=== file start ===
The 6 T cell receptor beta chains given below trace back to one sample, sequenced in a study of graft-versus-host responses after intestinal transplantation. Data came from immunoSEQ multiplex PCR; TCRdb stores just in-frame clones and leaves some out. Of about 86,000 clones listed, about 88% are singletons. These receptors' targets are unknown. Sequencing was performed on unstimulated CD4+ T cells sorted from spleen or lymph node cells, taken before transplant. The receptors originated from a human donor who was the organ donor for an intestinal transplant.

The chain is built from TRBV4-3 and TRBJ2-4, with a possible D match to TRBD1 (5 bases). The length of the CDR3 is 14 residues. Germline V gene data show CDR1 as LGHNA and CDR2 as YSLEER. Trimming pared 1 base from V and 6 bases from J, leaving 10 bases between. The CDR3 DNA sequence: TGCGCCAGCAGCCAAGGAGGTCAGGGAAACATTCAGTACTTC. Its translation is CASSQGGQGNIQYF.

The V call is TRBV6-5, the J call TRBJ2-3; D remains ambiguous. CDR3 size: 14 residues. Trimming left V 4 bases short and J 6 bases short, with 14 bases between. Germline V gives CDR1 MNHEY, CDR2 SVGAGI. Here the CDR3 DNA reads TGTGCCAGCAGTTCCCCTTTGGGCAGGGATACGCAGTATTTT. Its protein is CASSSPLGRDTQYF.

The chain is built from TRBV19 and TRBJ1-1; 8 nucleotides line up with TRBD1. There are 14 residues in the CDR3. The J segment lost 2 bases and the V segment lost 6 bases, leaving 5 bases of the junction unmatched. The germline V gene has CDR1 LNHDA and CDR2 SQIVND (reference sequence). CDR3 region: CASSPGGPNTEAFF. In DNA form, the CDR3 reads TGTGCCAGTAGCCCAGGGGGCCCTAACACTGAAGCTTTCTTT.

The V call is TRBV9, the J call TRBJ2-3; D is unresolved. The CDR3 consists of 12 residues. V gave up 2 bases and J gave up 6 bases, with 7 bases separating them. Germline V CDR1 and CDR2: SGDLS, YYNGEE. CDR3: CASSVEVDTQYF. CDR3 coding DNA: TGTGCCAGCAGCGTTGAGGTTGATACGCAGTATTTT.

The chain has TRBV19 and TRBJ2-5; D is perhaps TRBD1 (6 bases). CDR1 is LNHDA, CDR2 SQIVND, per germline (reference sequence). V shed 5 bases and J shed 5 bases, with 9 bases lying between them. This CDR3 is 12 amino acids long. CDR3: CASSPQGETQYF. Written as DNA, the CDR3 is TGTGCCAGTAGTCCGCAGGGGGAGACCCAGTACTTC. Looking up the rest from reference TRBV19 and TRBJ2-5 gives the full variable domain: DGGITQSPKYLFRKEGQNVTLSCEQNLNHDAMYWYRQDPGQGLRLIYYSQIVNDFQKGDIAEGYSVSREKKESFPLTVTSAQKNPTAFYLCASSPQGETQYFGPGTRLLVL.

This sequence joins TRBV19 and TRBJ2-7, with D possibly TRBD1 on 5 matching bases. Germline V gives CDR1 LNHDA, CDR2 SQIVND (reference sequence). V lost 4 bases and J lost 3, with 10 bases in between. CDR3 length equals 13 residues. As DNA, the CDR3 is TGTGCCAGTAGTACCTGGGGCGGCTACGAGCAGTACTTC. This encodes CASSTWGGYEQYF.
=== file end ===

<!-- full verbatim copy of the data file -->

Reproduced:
The 6 T cell receptor beta chains given below trace back to one sample, sequenced in a study of graft-versus-host responses after intestinal transplantation. Data came from immunoSEQ multiplex PCR; TCRdb stores just in-frame clones and leaves some out. Of about 86,000 clones listed, about 88% are singletons. These receptors' targets are unknown. Sequencing was performed on unstimulated CD4+ T cells sorted from spleen or lymph node cells, taken before transplant. The receptors originated from a human donor who was the organ donor for an intestinal transplant.

The chain is built from TRBV4-3 and TRBJ2-4, with a possible D match to TRBD1 (5 bases). The length of the CDR3 is 14 residues. Germline V gene data show CDR1 as LGHNA and CDR2 as YSLEER. Trimming pared 1 base from V and 6 bases from J, leaving 10 bases between. The CDR3 DNA sequence: TGCGCCAGCAGCCAAGGAGGTCAGGGAAACATTCAGTACTTC. Its translation is CASSQGGQGNIQYF.

The V call is TRBV6-5, the J call TRBJ2-3; D remains ambiguous. CDR3 size: 14 residues. Trimming left V 4 bases short and J 6 bases short, with 14 bases between. Germline V gives CDR1 MNHEY, CDR2 SVGAGI. Here the CDR3 DNA reads TGTGCCAGCAGTTCCCCTTTGGGCAGGGATACGCAGTATTTT. Its protein is CASSSPLGRDTQYF.

The chain is built from TRBV19 and TRBJ1-1; 8 nucleotides line up with TRBD1. There are 14 residues in the CDR3. The J segment lost 2 bases and the V segment lost 6 bases, leaving 5 bases of the junction unmatched. The germline V gene has CDR1 LNHDA and CDR2 SQIVND (reference sequence). CDR3 region: CASSPGGPNTEAFF. In DNA form, the CDR3 reads TGTGCCAGTAGCCCAGGGGGCCCTAACACTGAAGCTTTCTTT.

The V call is TRBV9, the J call TRBJ2-3; D is unresolved. The CDR3 consists of 12 residues. V gave up 2 bases and J gave up 6 bases, with 7 bases separating them. Germline V CDR1 and CDR2: SGDLS, YYNGEE. CDR3: CASSVEVDTQYF. CDR3 coding DNA: TGTGCCAGCAGCGTTGAGGTTGATACGCAGTATTTT.

The chain has TRBV19 and TRBJ2-5; D is perhaps TRBD1 (6 bases). CDR1 is LNHDA, CDR2 SQIVND, per germline (reference sequence). V shed 5 bases and J shed 5 bases, with 9 bases lying between them. This CDR3 is 12 amino acids long. CDR3: CASSPQGETQYF. Written as DNA, the CDR3 is TGTGCCAGTAGTCCGCAGGGGGAGACCCAGTACTTC. Looking up the rest from reference TRBV19 and TRBJ2-5 gives the full variable domain: DGGITQSPKYLFRKEGQNVTLSCEQNLNHDAMYWYRQDPGQGLRLIYYSQIVNDFQKGDIAEGYSVSREKKESFPLTVTSAQKNPTAFYLCASSPQGETQYFGPGTRLLVL.

This sequence joins TRBV19 and TRBJ2-7, with D possibly TRBD1 on 5 matching bases. Germline V gives CDR1 LNHDA, CDR2 SQIVND (reference sequence). V lost 4 bases and J lost 3, with 10 bases in between. CDR3 length equals 13 residues. As DNA, the CDR3 is TGTGCCAGTAGTACCTGGGGCGGCTACGAGCAGTACTTC. This encodes CASSTWGGYEQYF.